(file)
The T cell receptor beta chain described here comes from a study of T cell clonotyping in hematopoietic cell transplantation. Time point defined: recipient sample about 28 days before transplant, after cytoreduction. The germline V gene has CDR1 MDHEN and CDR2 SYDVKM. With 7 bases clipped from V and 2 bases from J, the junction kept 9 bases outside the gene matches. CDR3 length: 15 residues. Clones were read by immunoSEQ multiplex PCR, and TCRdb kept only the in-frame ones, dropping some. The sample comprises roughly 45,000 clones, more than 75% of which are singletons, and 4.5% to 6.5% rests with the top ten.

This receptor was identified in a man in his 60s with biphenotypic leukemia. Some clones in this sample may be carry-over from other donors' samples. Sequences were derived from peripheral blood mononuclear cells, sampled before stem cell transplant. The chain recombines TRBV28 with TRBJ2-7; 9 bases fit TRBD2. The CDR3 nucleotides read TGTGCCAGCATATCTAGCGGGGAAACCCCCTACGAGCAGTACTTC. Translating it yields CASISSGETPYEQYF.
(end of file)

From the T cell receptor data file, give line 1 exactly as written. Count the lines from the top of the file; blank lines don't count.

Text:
The T cell receptor beta chain described here comes from a study of T cell clonotyping in hematopoietic cell transplantation. Time point defined: recipient sample about 28 days before transplant, after cytoreduction. The germline V gene has CDR1 MDHEN and CDR2 SYDVKM. With 7 bases clipped from V and 2 bases from J, the junction kept 9 bases outside the gene matches. CDR3 length: 15 residues. Clones were read by immunoSEQ multiplex PCR, and TCRdb kept only the in-frame ones, dropping some. The sample comprises roughly 45,000 clones, more than 75% of which are singletons, and 4.5% to 6.5% rests with the top ten.